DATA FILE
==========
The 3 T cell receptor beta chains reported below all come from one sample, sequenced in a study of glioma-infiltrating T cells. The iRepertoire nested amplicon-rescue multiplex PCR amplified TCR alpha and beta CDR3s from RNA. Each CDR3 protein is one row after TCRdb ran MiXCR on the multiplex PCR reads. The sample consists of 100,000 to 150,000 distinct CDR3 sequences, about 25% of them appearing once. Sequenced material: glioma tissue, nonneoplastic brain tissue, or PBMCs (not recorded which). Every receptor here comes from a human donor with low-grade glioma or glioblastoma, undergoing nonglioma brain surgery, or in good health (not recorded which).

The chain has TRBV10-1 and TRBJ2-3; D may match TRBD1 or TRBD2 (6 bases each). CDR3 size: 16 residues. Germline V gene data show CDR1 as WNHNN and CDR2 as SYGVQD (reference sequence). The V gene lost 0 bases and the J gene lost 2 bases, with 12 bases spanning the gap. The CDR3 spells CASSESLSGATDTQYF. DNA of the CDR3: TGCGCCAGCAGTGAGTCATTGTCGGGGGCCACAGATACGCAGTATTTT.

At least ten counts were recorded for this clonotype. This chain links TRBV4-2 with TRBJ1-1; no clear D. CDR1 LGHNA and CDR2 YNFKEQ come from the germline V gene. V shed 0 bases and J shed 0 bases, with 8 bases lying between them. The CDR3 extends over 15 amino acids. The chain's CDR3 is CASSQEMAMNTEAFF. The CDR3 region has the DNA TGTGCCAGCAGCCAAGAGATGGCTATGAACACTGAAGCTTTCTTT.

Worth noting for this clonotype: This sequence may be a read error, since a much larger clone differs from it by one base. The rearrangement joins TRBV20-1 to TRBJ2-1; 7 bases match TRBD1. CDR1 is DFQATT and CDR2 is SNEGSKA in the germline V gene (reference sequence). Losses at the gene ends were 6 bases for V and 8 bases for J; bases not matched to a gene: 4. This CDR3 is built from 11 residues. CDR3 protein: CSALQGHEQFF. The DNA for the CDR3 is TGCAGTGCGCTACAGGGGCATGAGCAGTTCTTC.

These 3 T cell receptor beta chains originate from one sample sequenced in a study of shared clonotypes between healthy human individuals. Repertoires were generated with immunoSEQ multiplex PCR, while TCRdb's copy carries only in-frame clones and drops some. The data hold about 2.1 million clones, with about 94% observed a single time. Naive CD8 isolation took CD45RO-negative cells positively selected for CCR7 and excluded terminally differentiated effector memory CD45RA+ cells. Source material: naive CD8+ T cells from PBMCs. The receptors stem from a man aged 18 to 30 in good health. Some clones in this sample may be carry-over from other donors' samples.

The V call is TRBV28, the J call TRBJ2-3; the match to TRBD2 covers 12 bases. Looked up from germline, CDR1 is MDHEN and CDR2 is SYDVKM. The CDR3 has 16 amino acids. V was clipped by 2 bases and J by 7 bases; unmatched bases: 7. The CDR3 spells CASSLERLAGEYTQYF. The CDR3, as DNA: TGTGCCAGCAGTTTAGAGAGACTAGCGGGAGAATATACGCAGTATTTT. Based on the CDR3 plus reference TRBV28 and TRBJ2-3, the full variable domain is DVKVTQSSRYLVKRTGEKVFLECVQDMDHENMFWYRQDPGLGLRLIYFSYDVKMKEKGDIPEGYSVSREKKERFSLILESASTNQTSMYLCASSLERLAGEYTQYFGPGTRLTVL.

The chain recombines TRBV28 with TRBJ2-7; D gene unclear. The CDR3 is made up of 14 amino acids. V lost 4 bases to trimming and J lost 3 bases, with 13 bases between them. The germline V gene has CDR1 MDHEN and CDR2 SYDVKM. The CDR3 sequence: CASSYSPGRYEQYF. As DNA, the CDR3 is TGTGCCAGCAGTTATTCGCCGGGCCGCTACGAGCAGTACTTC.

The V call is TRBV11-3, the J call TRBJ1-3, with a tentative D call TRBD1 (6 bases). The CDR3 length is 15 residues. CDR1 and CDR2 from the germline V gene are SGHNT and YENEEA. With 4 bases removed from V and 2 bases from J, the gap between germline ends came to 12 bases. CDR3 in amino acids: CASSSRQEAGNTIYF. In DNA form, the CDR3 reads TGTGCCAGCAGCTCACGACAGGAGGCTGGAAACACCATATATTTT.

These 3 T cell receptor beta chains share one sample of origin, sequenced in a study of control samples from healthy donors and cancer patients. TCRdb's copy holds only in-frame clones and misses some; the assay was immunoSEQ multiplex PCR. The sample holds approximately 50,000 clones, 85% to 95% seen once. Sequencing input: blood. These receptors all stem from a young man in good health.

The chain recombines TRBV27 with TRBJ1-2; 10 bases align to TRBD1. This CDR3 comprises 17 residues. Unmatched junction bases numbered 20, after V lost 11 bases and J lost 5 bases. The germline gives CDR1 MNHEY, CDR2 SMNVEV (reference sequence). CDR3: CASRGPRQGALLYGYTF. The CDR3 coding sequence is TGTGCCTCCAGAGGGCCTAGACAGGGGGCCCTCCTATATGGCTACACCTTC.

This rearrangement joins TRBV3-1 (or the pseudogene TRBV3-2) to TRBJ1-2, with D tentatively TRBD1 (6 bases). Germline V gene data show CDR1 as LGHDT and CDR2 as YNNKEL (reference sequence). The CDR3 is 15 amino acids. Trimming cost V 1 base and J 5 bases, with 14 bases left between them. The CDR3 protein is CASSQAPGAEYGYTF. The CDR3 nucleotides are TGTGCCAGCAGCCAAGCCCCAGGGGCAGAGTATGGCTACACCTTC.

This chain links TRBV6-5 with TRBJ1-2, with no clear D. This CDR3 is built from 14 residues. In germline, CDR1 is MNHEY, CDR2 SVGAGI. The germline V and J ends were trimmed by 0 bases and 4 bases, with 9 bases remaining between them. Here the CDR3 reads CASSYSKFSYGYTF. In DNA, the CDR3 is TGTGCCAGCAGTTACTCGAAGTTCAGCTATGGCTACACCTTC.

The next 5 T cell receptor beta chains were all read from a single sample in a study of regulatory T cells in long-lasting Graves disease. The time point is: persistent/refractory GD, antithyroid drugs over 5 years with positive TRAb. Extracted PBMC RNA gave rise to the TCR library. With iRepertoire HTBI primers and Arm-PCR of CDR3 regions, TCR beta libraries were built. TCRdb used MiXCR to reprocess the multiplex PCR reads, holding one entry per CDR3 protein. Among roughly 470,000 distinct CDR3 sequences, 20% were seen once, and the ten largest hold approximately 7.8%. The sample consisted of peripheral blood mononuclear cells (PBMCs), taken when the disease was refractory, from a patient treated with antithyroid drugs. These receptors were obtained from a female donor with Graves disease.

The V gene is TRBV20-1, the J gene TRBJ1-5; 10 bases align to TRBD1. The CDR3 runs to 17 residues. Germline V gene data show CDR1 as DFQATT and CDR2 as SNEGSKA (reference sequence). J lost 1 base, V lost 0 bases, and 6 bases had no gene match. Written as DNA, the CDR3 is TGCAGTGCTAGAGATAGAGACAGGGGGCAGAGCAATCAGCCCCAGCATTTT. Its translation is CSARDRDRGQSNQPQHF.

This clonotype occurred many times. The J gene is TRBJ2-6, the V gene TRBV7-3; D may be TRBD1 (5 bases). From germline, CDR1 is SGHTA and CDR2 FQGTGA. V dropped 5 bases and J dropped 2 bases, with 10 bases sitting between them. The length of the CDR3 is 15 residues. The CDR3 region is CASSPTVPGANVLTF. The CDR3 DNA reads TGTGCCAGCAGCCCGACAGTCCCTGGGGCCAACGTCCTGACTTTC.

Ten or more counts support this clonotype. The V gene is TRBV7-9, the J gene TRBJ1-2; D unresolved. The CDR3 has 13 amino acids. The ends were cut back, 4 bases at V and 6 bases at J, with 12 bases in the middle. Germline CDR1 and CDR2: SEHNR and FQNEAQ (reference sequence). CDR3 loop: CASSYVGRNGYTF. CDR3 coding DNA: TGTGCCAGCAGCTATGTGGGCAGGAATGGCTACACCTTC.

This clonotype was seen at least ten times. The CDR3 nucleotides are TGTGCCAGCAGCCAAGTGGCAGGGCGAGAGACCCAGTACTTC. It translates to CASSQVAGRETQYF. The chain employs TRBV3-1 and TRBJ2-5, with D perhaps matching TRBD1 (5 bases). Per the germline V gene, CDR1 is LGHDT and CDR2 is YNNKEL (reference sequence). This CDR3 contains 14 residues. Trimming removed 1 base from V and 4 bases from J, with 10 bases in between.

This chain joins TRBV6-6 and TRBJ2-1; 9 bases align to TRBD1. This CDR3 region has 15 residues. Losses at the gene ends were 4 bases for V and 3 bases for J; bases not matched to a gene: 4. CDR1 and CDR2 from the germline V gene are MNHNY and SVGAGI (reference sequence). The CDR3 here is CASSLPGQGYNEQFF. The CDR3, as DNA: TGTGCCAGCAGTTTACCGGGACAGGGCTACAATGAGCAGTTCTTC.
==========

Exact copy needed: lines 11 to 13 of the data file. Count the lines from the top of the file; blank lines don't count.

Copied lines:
This rearrangement joins TRBV3-1 (or the pseudogene TRBV3-2) to TRBJ1-2, with D tentatively TRBD1 (6 bases). Germline V gene data show CDR1 as LGHDT and CDR2 as YNNKEL (reference sequence). The CDR3 is 15 amino acids. Trimming cost V 1 base and J 5 bases, with 14 bases left between them. The CDR3 protein is CASSQAPGAEYGYTF. The CDR3 nucleotides are TGTGCCAGCAGCCAAGCCCCAGGGGCAGAGTATGGCTACACCTTC.

This chain links TRBV6-5 with TRBJ1-2, with no clear D. This CDR3 is built from 14 residues. In germline, CDR1 is MNHEY, CDR2 SVGAGI. The germline V and J ends were trimmed by 0 bases and 4 bases, with 9 bases remaining between them. Here the CDR3 reads CASSYSKFSYGYTF. In DNA, the CDR3 is TGTGCCAGCAGTTACTCGAAGTTCAGCTATGGCTACACCTTC.

The next 5 T cell receptor beta chains were all read from a single sample in a study of regulatory T cells in long-lasting Graves disease. The time point is: persistent/refractory GD, antithyroid drugs over 5 years with positive TRAb. Extracted PBMC RNA gave rise to the TCR library. With iRepertoire HTBI primers and Arm-PCR of CDR3 regions, TCR beta libraries were built. TCRdb used MiXCR to reprocess the multiplex PCR reads, holding one entry per CDR3 protein. Among roughly 470,000 distinct CDR3 sequences, 20% were seen once, and the ten largest hold approximately 7.8%. The sample consisted of peripheral blood mononuclear cells (PBMCs), taken when the disease was refractory, from a patient treated with antithyroid drugs. These receptors were obtained from a female donor with Graves disease.